Tuesday, 7 June 2005

England v Bangladesh

nPower 2nd Test
Riverside, Chester-le-Street

Bangladesh 104 (Omer 37, Harmison 5-38, Hoggard 3-24)
England 447-3d. (Bell 162no, Trescothick 151, Thorpe 66no)
Bangladesh 316 (Ahmed 82no, Omer 71, Bashar 62, Hoggard 5-73)

England win by an innings and 27 runs

As the team ranked second in the world, how do you warm up for the most eagerly awaited cricketing contest with the big enemy who are far and away the best side around? Well, how about the team a lot of people think have been granted Test status before they are ready? The team with only 5 points in the ICC Test championship, a mere 106 behind England (128 behind Australia)? Seems fair. There's nothing like good quality test cricket, and this is likely to be nothing like good quality test cricket.

Still, you've still got to fire on all cylinders, and be professional in these things, and England carried this spirit over from the first test into the first day's play here at Durham's Riverside ground, ideal for a fairly low-key occassion of this nature. While there is a big gap filled up by temporary seating to one side, the fact that this allows Lumley Castle to overlook proceedings makes it rather picturesque.

Only Javed Omer offered any resistance in another low Bangladeshi score but at least this time, you could argue that they were dismissed by good bowling rather than their own shot selection. Harmison's bounce and pace doing for 5 of them, and Geraint Jones snaffling 6 catches as a fuck you to those demanding Chris Read's reinstatement behind the sticks.

The batsman too also took the opportunity to give themselves a confidence booster prior to the real Ashes test. While Andrew Strauss went surprisingly early trapped in front for merely 8, and Vaughan just fell short of 50 despite playing some glorious textbook strokes, Trescothick plundered 151 in about 3 hours, and Bell moved to 57 not out by the end of the first days play.

Certainly gave the drunker fans something to sing about, as rugby style call-and-response songs drift from the south west terrace. On the opposite side of the ground they are determined to get a Mexican wave going (and have been since just after lunch), while they also take the time to torture the guy dressed up to advertise Betfair.com. All we see from our position is a giant turquoise skyward-pointing arrow suddenly drop beneath the advertising boards, only to stagger up again after a couple of minutes, his huge trangular 'head' obviously causing tortoise-style re-righting problems for a time. However he is then rewarded by his captors with a chant of 'blue, blue, blue arrow!!' Ah the game of gentlemen.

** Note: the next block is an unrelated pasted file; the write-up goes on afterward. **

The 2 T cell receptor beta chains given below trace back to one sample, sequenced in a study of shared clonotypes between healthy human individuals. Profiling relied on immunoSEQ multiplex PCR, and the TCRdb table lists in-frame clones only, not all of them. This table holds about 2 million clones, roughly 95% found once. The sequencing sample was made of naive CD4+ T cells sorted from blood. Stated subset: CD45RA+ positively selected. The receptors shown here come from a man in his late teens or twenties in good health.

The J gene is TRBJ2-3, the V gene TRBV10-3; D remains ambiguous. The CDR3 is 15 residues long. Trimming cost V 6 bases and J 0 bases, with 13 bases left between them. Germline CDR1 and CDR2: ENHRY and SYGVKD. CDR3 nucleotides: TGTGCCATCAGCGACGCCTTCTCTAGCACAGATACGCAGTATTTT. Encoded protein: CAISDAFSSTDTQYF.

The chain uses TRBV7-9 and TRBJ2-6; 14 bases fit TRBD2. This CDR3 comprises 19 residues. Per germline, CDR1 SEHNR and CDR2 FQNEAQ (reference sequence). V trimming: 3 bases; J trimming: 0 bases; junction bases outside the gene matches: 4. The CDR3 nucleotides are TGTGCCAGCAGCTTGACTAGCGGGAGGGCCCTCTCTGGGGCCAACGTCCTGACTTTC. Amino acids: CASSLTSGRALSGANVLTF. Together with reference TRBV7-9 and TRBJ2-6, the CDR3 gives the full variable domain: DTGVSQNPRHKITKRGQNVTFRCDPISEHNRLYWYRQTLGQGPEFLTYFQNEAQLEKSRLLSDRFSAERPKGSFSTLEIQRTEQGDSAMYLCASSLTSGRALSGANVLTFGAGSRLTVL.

The group of rugby boys attempt to conjour up some new tunage but their attempt at 'Two Little Boys' is stifled as a large gentleman near to them decides it's his moment of glory and delivers the entire thing unaccompanied. He's hardly Russell Watson, but it's a mesmerising performance.

All of this and you barely notice that 200+ runs have come in the final session of the day, when half that would be the norm. Little would we realise that the following day would see 494 runs runs in total, and the majority would come from Bangladesh.

Turning up for the second day, and all the talk is of when England will declare, and will Jones and Flintoff get a bat, when they missed out at Lords? Will it be over today, even?

Once England do declare at lunch, 343 runs ahead, it looks increasingly likely that those of us with tickets for days 1 and 2 may indeed see an entire Test match. The crowd are slightly less boisterous today, perhaps numbed by watching Bangladesh bashing the England bowling around the park for two sessions.

In fairness, the England field was set on firm attack from the first over so there were many gaps in the field to exploit, but exploit them they did, and fair play to Bangladesh, particularly Javed Omer, put-upon skipper Habibul Bashar and dogged lower-order man Aftab Ahmed who all pass the 50 mark to warm and genuine applause from an impressed Riverside throng.

The day looks to be petering out before 2 Hoggard wickets just prior to close-down mean England can request the extra half hour to try and finish it, but the half an hour passes with only 1 further and therefore 2 men still to take.

As it goes I only miss 3.5 overs, as the game is finished within that time on the Sunday morning, by which time we are on our way to Old Trafford, but more on that later.

It's a shame Bangladesh couldn't make us bat again, getting within 30 runs, as they didn't deserve an innings defeat based on their dogged, and occassionally flourishing, batting display in the second innings. Yet despite Hoggard losing his rhythm and Batty not showing anything that would worry Ashley Giles overly, England wrap up a quick and fairly effortless win.

Difficult to say what this means for the 5 Ashes tests. Barring bad weather, the Hobo Tread will make its way to its 'home ground' of the Rose Bowl next week to see who can strike an early psychological blow in the cartoon cricket Twenty20 slogathon.

On the basis of this test, you can see the effect one day cricket has had on the pace of test matches, but whatever the one day results, consistent and big performances, as well as shrewd tactical acumen will be required to bring the Ashes back to our grip.

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